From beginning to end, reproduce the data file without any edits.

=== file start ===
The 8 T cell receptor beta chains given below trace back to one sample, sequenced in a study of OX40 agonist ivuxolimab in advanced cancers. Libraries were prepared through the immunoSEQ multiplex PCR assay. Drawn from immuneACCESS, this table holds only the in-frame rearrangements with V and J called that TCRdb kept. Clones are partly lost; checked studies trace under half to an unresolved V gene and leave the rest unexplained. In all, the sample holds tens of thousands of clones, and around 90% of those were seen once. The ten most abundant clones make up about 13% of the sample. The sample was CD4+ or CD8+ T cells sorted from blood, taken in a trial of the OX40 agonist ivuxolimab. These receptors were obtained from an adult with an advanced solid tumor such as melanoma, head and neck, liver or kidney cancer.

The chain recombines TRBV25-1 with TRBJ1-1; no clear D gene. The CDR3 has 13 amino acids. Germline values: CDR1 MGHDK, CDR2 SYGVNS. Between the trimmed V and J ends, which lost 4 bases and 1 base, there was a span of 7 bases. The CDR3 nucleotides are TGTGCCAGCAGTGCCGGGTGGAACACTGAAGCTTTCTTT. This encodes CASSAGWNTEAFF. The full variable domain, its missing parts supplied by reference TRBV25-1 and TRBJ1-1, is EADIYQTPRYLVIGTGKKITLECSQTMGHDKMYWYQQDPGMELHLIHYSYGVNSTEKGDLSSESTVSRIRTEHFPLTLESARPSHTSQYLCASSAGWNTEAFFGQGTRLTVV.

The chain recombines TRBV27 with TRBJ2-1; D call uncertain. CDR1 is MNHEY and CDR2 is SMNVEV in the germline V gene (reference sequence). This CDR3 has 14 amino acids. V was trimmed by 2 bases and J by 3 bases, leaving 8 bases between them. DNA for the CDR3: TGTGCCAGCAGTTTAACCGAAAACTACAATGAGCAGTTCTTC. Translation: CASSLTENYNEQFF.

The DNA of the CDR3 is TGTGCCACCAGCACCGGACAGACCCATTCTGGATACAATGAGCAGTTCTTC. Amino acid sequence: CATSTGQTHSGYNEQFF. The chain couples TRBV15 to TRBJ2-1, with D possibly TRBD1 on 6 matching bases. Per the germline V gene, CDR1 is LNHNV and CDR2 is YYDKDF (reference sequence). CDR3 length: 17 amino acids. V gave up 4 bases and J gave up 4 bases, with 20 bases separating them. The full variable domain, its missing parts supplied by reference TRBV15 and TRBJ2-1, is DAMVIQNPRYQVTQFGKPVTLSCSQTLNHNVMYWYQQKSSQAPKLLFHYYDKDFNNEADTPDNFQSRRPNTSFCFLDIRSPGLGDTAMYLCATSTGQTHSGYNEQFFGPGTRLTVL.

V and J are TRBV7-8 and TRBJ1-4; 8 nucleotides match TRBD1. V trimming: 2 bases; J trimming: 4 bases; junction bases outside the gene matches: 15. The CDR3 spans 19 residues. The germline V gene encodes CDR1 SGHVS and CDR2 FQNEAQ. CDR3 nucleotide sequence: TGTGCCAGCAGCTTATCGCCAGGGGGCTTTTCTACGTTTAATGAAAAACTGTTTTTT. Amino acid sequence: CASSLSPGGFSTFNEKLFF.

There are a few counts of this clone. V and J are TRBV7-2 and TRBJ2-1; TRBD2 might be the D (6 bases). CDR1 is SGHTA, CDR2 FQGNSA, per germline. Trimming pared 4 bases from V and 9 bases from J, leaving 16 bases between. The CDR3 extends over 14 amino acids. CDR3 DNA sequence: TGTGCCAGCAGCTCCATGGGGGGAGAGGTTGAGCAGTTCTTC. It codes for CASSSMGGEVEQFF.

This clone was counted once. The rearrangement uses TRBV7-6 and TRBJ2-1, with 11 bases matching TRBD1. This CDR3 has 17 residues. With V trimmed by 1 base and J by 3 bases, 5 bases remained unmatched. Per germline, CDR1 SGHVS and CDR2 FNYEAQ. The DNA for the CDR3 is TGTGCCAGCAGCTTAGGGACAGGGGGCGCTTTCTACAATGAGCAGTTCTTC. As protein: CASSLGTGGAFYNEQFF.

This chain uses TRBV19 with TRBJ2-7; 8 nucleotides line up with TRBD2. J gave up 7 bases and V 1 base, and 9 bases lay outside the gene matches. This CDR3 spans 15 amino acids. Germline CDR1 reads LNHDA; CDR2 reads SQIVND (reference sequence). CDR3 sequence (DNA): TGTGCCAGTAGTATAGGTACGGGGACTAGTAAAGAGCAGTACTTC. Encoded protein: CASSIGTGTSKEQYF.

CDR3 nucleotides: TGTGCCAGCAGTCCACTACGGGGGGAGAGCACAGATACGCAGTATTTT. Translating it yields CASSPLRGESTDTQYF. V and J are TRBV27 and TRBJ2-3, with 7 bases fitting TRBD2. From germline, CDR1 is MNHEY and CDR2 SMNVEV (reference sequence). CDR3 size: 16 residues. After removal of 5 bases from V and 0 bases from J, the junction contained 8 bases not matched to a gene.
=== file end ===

The 8 T cell receptor beta chains given below trace back to one sample, sequenced in a study of OX40 agonist ivuxolimab in advanced cancers. Libraries were prepared through the immunoSEQ multiplex PCR assay. Drawn from immuneACCESS, this table holds only the in-frame rearrangements with V and J called that TCRdb kept. Clones are partly lost; checked studies trace under half to an unresolved V gene and leave the rest unexplained. In all, the sample holds tens of thousands of clones, and around 90% of those were seen once. The ten most abundant clones make up about 13% of the sample. The sample was CD4+ or CD8+ T cells sorted from blood, taken in a trial of the OX40 agonist ivuxolimab. These receptors were obtained from an adult with an advanced solid tumor such as melanoma, head and neck, liver or kidney cancer.

The chain recombines TRBV25-1 with TRBJ1-1; no clear D gene. The CDR3 has 13 amino acids. Germline values: CDR1 MGHDK, CDR2 SYGVNS. Between the trimmed V and J ends, which lost 4 bases and 1 base, there was a span of 7 bases. The CDR3 nucleotides are TGTGCCAGCAGTGCCGGGTGGAACACTGAAGCTTTCTTT. This encodes CASSAGWNTEAFF. The full variable domain, its missing parts supplied by reference TRBV25-1 and TRBJ1-1, is EADIYQTPRYLVIGTGKKITLECSQTMGHDKMYWYQQDPGMELHLIHYSYGVNSTEKGDLSSESTVSRIRTEHFPLTLESARPSHTSQYLCASSAGWNTEAFFGQGTRLTVV.

The chain recombines TRBV27 with TRBJ2-1; D call uncertain. CDR1 is MNHEY and CDR2 is SMNVEV in the germline V gene (reference sequence). This CDR3 has 14 amino acids. V was trimmed by 2 bases and J by 3 bases, leaving 8 bases between them. DNA for the CDR3: TGTGCCAGCAGTTTAACCGAAAACTACAATGAGCAGTTCTTC. Translation: CASSLTENYNEQFF.

The DNA of the CDR3 is TGTGCCACCAGCACCGGACAGACCCATTCTGGATACAATGAGCAGTTCTTC. Amino acid sequence: CATSTGQTHSGYNEQFF. The chain couples TRBV15 to TRBJ2-1, with D possibly TRBD1 on 6 matching bases. Per the germline V gene, CDR1 is LNHNV and CDR2 is YYDKDF (reference sequence). CDR3 length: 17 amino acids. V gave up 4 bases and J gave up 4 bases, with 20 bases separating them. The full variable domain, its missing parts supplied by reference TRBV15 and TRBJ2-1, is DAMVIQNPRYQVTQFGKPVTLSCSQTLNHNVMYWYQQKSSQAPKLLFHYYDKDFNNEADTPDNFQSRRPNTSFCFLDIRSPGLGDTAMYLCATSTGQTHSGYNEQFFGPGTRLTVL.

V and J are TRBV7-8 and TRBJ1-4; 8 nucleotides match TRBD1. V trimming: 2 bases; J trimming: 4 bases; junction bases outside the gene matches: 15. The CDR3 spans 19 residues. The germline V gene encodes CDR1 SGHVS and CDR2 FQNEAQ. CDR3 nucleotide sequence: TGTGCCAGCAGCTTATCGCCAGGGGGCTTTTCTACGTTTAATGAAAAACTGTTTTTT. Amino acid sequence: CASSLSPGGFSTFNEKLFF.

There are a few counts of this clone. V and J are TRBV7-2 and TRBJ2-1; TRBD2 might be the D (6 bases). CDR1 is SGHTA, CDR2 FQGNSA, per germline. Trimming pared 4 bases from V and 9 bases from J, leaving 16 bases between. The CDR3 extends over 14 amino acids. CDR3 DNA sequence: TGTGCCAGCAGCTCCATGGGGGGAGAGGTTGAGCAGTTCTTC. It codes for CASSSMGGEVEQFF.

This clone was counted once. The rearrangement uses TRBV7-6 and TRBJ2-1, with 11 bases matching TRBD1. This CDR3 has 17 residues. With V trimmed by 1 base and J by 3 bases, 5 bases remained unmatched. Per germline, CDR1 SGHVS and CDR2 FNYEAQ. The DNA for the CDR3 is TGTGCCAGCAGCTTAGGGACAGGGGGCGCTTTCTACAATGAGCAGTTCTTC. As protein: CASSLGTGGAFYNEQFF.

This chain uses TRBV19 with TRBJ2-7; 8 nucleotides line up with TRBD2. J gave up 7 bases and V 1 base, and 9 bases lay outside the gene matches. This CDR3 spans 15 amino acids. Germline CDR1 reads LNHDA; CDR2 reads SQIVND (reference sequence). CDR3 sequence (DNA): TGTGCCAGTAGTATAGGTACGGGGACTAGTAAAGAGCAGTACTTC. Encoded protein: CASSIGTGTSKEQYF.

CDR3 nucleotides: TGTGCCAGCAGTCCACTACGGGGGGAGAGCACAGATACGCAGTATTTT. Translating it yields CASSPLRGESTDTQYF. V and J are TRBV27 and TRBJ2-3, with 7 bases fitting TRBD2. From germline, CDR1 is MNHEY and CDR2 SMNVEV (reference sequence). CDR3 size: 16 residues. After removal of 5 bases from V and 0 bases from J, the junction contained 8 bases not matched to a gene.